How do instructors get students to attend class? One instructor gives students the choice of attending or not, but subtracts from their grade when a class is missed.[4] The instructor’s grading method could produce good results. As a classroom management technique, the grade reduction could start off very low, but increase as more classes are missed.

Conclusion

For the most part, an instructor is the manager of classroom effectiveness. The educational leader should monitor classes to gather information to use in an analysis of classroom effectiveness. The positive and negative aspects of the classroom will help the leader know where improvement is needed and where praise is deserved. The instructor can learn from the analysis and improve classroom effectiveness often by finding ways to turn the problem into a positive learning experience.

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References

[1] Fulbright, S. (2013). Cell phones in the classroom: What’s your policy? Faculty Focus. Retrieved from http://www.facultyfocus.com/articles/effective-classroom-management/cell-phones-in-the-classroom-whats-your-policy/

[2] Hoy, A. W., & Hoy, W. K. (2013) Instructional leadership: A research-based guide to learning in schools (4th ed.). Upper Saddle River, NJ: Pearson.

[3] State University. (2013). The importance of attending class. Retrieved from http://www.stateuniversity.com/blog/permalink/The-Importance-of-Attending-Class.html

[4] Center for Community College Student Engagement. (2012). A matter of degrees: Promising practices for community college student success (a first look). The University of Texas at Austin. Retrieved from http://www.ccsse.org/docs/Matter_of_Degrees.pdf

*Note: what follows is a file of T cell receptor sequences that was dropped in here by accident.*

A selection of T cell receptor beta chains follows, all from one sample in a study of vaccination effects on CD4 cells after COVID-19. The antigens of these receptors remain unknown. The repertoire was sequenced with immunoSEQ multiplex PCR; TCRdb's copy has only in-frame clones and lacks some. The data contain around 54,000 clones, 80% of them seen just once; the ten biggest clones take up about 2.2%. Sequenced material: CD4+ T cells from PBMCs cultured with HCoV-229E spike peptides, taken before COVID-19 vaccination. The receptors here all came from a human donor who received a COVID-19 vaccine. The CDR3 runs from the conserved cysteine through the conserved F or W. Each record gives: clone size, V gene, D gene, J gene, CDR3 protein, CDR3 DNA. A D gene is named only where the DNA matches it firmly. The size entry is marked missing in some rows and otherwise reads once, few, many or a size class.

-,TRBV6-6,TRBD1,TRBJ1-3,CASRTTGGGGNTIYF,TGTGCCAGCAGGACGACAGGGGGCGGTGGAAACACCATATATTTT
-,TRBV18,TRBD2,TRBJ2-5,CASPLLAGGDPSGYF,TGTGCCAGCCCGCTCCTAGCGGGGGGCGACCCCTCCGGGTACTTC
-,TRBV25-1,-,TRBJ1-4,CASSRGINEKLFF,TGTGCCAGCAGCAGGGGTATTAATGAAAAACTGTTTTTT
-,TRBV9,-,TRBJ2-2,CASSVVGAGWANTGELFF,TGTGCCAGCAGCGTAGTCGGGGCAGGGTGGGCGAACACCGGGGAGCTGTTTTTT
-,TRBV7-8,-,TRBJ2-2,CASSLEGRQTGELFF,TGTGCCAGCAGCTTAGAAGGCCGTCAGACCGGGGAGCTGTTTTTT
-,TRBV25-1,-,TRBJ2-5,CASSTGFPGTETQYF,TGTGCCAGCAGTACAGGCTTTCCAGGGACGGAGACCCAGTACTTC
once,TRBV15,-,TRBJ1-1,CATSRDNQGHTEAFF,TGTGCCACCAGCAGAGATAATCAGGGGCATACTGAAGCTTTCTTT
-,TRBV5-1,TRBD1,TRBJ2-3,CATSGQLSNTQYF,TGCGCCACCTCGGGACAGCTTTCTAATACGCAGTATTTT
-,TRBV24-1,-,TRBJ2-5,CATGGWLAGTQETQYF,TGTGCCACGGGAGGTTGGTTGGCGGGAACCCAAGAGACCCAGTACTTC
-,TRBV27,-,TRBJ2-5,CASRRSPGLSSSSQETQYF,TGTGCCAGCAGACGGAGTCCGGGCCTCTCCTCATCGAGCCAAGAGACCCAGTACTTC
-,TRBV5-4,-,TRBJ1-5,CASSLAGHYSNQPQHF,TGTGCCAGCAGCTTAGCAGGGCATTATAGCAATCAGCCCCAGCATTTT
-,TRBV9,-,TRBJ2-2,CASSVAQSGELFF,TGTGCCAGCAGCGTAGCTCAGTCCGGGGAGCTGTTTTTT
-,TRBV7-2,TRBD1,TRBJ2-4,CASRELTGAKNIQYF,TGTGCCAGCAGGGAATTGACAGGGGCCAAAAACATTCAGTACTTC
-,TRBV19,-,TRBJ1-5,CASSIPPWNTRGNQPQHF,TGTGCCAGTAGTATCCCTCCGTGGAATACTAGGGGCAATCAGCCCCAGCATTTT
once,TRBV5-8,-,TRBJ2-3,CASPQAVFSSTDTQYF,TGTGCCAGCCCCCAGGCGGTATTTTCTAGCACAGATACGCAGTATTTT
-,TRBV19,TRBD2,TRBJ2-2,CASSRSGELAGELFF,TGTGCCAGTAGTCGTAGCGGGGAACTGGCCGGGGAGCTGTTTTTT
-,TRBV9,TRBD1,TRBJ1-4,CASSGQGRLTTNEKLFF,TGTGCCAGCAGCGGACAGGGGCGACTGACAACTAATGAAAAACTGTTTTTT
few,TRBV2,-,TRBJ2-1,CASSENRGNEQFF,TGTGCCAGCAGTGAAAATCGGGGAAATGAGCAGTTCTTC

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Readers Comments

Lynn Pittelli 2013/10/02 at 11:26 am

Interesting idea to twist distracting technologies around to make them effective teaching and learning tools. It just goes to show that technologies are not, in and of them themselves, ineffective or effective. The way their use is managed is key. Professors who are willing to explore new ideas and be creative will be better able to engage their students.

James Branden 2013/10/02 at 1:44 pm

I’m appreciative of the point Repass is trying to make, that whether or not to allow a technology in the class has more to do with its use than the technology itself. However, I’m doubtful of Repass’ suggestions for how to use cellphones in class. There’s a lot of hype around creating a high-tech classroom, but very little evidence to back up claims that this enhances student learning. Call me old-fashioned, but when I have a class of 250 students, I try to capture their attention with my teaching and with activities where they engage each other face to face. There aren’t enough opportunities for in-person interaction today, and I try to take advantage of every one I get.

Darlene Morrison 2013/10/06 at 6:09 am

Interesting topic and one I can relate to as a classroom teacher and adjunct professor… I like the idea of the structure that encourages cell phone use during certain times in the classroom.